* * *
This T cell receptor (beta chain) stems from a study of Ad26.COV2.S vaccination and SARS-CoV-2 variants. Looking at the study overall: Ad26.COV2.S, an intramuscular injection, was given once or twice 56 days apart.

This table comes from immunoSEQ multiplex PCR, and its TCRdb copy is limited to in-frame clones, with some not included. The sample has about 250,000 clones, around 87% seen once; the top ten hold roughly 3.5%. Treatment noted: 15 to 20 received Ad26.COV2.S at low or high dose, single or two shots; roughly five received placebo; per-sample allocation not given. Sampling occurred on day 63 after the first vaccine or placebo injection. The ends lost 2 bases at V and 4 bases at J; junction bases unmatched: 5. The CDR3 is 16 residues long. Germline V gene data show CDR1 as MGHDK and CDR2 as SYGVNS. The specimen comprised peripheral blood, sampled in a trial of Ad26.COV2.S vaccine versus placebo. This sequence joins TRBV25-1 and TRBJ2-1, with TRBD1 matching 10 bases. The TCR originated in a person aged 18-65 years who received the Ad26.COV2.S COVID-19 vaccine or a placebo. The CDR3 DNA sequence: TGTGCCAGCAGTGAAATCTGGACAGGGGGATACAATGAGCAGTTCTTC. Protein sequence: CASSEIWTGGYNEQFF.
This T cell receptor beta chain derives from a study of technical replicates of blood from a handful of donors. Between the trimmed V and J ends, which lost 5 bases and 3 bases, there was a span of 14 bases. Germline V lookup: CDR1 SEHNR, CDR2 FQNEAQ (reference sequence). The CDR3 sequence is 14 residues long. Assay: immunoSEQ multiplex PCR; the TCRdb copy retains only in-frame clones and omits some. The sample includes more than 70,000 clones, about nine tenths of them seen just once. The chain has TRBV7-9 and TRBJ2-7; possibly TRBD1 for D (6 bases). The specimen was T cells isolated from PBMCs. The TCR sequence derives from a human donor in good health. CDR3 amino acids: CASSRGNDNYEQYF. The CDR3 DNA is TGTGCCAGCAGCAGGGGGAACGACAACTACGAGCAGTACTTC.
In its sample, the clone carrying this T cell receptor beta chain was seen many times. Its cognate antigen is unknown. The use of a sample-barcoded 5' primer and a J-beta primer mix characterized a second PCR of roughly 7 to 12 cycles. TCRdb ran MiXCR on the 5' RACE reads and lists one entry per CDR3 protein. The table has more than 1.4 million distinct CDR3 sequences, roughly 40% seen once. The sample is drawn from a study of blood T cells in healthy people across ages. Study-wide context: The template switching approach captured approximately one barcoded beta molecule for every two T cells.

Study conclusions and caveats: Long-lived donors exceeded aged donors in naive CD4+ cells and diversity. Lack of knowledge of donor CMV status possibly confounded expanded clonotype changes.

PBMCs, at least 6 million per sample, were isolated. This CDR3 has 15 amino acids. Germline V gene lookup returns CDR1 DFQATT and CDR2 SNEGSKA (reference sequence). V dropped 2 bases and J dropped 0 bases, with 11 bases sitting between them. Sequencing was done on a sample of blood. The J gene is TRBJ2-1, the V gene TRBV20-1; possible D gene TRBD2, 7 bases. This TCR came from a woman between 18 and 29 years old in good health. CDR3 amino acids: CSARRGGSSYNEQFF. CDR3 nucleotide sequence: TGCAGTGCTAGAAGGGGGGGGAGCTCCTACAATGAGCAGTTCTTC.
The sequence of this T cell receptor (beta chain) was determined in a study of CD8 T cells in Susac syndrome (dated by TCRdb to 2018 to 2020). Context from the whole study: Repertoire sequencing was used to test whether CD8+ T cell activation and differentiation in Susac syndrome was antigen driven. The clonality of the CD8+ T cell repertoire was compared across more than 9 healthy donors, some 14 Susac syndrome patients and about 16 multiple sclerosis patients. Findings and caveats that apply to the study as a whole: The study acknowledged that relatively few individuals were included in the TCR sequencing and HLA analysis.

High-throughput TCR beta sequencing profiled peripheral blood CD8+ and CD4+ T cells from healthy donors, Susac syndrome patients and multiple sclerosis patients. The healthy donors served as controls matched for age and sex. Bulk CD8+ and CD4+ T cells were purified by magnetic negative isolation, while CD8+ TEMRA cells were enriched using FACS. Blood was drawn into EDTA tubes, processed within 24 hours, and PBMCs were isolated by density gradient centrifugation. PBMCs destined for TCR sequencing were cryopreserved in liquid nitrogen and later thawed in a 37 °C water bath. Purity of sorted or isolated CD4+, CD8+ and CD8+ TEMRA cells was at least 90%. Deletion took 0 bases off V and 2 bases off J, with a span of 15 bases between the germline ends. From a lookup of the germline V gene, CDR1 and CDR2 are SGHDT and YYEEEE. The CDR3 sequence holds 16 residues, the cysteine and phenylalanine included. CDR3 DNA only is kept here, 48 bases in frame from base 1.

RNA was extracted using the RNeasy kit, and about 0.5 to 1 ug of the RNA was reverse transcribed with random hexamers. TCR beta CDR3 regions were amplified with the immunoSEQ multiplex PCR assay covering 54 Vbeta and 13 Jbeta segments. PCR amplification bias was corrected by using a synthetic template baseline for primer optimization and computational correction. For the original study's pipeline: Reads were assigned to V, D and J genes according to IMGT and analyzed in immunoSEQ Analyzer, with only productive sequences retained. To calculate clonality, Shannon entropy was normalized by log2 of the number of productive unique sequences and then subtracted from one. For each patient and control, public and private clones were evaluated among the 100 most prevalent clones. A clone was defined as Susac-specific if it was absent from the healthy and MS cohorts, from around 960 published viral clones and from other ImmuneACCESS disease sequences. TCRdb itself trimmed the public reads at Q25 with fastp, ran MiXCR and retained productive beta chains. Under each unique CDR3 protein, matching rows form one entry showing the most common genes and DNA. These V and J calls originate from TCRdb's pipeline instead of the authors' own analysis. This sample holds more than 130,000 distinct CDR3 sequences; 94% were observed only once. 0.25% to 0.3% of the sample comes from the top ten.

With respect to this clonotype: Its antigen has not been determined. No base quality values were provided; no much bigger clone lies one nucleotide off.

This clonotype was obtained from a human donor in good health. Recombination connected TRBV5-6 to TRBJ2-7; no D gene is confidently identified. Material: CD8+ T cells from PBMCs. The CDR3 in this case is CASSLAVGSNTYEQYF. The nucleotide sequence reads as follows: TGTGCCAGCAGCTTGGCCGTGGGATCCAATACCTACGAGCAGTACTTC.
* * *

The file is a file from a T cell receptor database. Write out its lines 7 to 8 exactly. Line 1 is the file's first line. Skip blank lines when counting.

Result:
The sequence of this T cell receptor (beta chain) was determined in a study of CD8 T cells in Susac syndrome (dated by TCRdb to 2018 to 2020). Context from the whole study: Repertoire sequencing was used to test whether CD8+ T cell activation and differentiation in Susac syndrome was antigen driven. The clonality of the CD8+ T cell repertoire was compared across more than 9 healthy donors, some 14 Susac syndrome patients and about 16 multiple sclerosis patients. Findings and caveats that apply to the study as a whole: The study acknowledged that relatively few individuals were included in the TCR sequencing and HLA analysis.

High-throughput TCR beta sequencing profiled peripheral blood CD8+ and CD4+ T cells from healthy donors, Susac syndrome patients and multiple sclerosis patients. The healthy donors served as controls matched for age and sex. Bulk CD8+ and CD4+ T cells were purified by magnetic negative isolation, while CD8+ TEMRA cells were enriched using FACS. Blood was drawn into EDTA tubes, processed within 24 hours, and PBMCs were isolated by density gradient centrifugation. PBMCs destined for TCR sequencing were cryopreserved in liquid nitrogen and later thawed in a 37 °C water bath. Purity of sorted or isolated CD4+, CD8+ and CD8+ TEMRA cells was at least 90%. Deletion took 0 bases off V and 2 bases off J, with a span of 15 bases between the germline ends. From a lookup of the germline V gene, CDR1 and CDR2 are SGHDT and YYEEEE. The CDR3 sequence holds 16 residues, the cysteine and phenylalanine included. CDR3 DNA only is kept here, 48 bases in frame from base 1.